DUP leader Arlene Foster: 'There won't be an Irish unity referendum in my lifetime'
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DUP leader Arlene Foster: 'There won't be an Irish unity referendum in my lifetime'

THE LEADER of Northern Ireland's Democratic Unionist Party, Arlene Foster, says she doesn't think there will be a united Ireland in her lifetime, nor will there be a referendum on the subject.

Ms Foster, who is First Minister of Northern Ireland, made the comments on BBC NI's 'The View', where she said a border poll was far from a priority.

When the reporter asked if she believed she would see a united Ireland in her lifetime, she replied "No I don't".

When asked if she believed there would be a referendum on the subject, she repeated the sentiment, saying "No I don't."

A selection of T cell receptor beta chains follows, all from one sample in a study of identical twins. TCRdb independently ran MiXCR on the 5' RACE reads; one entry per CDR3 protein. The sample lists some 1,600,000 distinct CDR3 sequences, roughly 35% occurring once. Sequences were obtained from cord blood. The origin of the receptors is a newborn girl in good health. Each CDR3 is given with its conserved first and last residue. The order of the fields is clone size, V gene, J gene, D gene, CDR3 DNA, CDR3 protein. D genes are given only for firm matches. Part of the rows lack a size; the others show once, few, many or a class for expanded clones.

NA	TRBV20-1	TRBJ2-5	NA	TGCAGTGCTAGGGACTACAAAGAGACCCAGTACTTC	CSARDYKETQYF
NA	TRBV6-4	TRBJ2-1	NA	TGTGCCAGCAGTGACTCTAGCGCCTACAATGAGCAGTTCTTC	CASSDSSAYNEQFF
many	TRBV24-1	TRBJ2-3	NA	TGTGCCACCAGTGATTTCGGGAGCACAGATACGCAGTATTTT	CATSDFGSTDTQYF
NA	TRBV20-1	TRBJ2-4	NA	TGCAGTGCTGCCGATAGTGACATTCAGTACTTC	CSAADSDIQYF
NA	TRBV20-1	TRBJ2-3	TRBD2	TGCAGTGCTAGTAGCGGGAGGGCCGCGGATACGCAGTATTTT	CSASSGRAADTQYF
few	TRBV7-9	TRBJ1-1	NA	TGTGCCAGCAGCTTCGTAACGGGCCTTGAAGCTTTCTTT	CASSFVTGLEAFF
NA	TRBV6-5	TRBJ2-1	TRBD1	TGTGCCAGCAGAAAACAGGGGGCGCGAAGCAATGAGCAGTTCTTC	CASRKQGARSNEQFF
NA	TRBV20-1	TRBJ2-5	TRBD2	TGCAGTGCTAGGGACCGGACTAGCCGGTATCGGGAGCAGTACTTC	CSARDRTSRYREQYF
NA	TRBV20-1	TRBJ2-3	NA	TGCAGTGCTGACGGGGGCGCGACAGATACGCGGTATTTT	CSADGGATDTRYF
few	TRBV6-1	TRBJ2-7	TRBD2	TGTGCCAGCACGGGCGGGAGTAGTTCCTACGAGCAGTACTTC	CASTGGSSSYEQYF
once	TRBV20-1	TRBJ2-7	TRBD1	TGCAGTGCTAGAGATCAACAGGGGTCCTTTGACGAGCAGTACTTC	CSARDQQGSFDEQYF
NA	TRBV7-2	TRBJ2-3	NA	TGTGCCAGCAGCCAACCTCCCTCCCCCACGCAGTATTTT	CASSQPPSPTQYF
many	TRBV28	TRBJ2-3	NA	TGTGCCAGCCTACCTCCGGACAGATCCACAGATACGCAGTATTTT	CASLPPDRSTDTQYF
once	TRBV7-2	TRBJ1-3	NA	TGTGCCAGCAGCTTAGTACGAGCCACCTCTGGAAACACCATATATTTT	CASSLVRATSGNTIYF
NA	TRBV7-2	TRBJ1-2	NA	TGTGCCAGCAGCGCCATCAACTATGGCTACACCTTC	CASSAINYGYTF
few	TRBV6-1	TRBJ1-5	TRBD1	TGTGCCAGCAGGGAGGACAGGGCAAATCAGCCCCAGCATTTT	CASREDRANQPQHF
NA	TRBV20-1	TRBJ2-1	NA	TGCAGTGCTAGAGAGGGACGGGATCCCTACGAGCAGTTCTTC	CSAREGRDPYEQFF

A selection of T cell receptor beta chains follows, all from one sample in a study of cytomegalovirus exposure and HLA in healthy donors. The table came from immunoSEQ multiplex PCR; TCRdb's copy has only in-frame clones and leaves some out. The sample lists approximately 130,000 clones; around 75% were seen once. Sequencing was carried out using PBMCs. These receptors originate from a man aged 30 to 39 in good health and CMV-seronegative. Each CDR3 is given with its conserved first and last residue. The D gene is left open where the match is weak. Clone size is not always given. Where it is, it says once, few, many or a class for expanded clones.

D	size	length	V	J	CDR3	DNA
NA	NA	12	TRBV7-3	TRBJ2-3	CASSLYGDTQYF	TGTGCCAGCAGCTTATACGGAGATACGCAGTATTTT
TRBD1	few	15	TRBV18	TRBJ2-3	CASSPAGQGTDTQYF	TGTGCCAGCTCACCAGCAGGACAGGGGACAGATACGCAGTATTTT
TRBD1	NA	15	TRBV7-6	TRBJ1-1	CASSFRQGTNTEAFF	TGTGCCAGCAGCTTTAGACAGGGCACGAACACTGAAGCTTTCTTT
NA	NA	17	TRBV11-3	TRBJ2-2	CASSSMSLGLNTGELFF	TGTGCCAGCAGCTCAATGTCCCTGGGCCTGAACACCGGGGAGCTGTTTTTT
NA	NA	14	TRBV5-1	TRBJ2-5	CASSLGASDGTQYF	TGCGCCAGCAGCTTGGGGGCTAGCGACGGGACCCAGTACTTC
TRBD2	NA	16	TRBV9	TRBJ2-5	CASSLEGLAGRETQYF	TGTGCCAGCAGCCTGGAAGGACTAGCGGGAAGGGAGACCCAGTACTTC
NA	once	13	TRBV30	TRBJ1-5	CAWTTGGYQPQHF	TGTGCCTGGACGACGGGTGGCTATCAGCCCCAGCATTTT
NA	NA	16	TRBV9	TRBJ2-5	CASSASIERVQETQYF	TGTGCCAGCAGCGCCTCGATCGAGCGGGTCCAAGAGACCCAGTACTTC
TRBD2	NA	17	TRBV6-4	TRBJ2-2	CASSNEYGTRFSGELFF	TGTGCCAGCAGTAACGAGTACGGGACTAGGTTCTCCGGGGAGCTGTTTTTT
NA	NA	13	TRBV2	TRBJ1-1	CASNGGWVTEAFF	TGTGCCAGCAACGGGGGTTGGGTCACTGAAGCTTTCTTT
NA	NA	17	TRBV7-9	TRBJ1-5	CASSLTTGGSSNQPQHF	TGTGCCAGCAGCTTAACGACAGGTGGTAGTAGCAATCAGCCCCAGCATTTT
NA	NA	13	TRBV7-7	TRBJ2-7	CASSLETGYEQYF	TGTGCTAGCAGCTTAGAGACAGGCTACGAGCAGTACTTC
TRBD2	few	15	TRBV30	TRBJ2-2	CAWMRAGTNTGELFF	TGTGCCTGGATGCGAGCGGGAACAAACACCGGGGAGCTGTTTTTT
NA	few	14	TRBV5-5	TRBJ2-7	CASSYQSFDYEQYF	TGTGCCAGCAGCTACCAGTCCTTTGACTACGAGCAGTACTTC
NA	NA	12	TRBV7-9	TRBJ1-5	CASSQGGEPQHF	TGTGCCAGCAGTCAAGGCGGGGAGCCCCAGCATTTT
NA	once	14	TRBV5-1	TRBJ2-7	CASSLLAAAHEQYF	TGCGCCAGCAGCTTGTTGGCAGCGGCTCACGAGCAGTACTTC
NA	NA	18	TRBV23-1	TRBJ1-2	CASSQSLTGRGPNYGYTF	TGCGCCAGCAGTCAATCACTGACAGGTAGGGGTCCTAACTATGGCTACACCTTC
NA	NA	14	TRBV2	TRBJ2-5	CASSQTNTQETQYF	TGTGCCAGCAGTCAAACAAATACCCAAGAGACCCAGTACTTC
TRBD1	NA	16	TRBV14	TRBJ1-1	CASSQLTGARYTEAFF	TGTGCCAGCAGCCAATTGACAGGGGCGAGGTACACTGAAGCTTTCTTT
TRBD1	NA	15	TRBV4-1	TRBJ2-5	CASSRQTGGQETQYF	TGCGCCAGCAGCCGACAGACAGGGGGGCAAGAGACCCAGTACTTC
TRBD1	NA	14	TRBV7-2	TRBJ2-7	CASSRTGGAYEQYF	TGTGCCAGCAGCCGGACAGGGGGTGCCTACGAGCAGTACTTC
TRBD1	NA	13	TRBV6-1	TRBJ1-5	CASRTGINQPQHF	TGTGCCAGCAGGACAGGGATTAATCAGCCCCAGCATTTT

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Sinn Féin deputy leader Michelle O'Neill (L) and DUP leader Arlene Foster.

When asked why, Ms Foster said "Because there has to be evidence there."

"As you know, the test for a border poll is that people would vote for it in a majority. And there's no evidence of that.

"Yes, people can have different opinion polls, but there's no tangible evidence if you look right across Northern Ireland."

Ms Foster's comments are at odds with other high-profile politicians who have called for a referendum in the near future.

Sinn Féin have called for a border poll within the next five years, and former Taoiseach Bertie Ahern, who helped negotiate the Good Friday Agreement, said he believes a referendum will be held within the next decade.

He had previously indicated that a referendum was overdue, admitting that all those involved in negotiating the Good Friday Agreement had expected a referendum to be held within ten years after it was signed into law.

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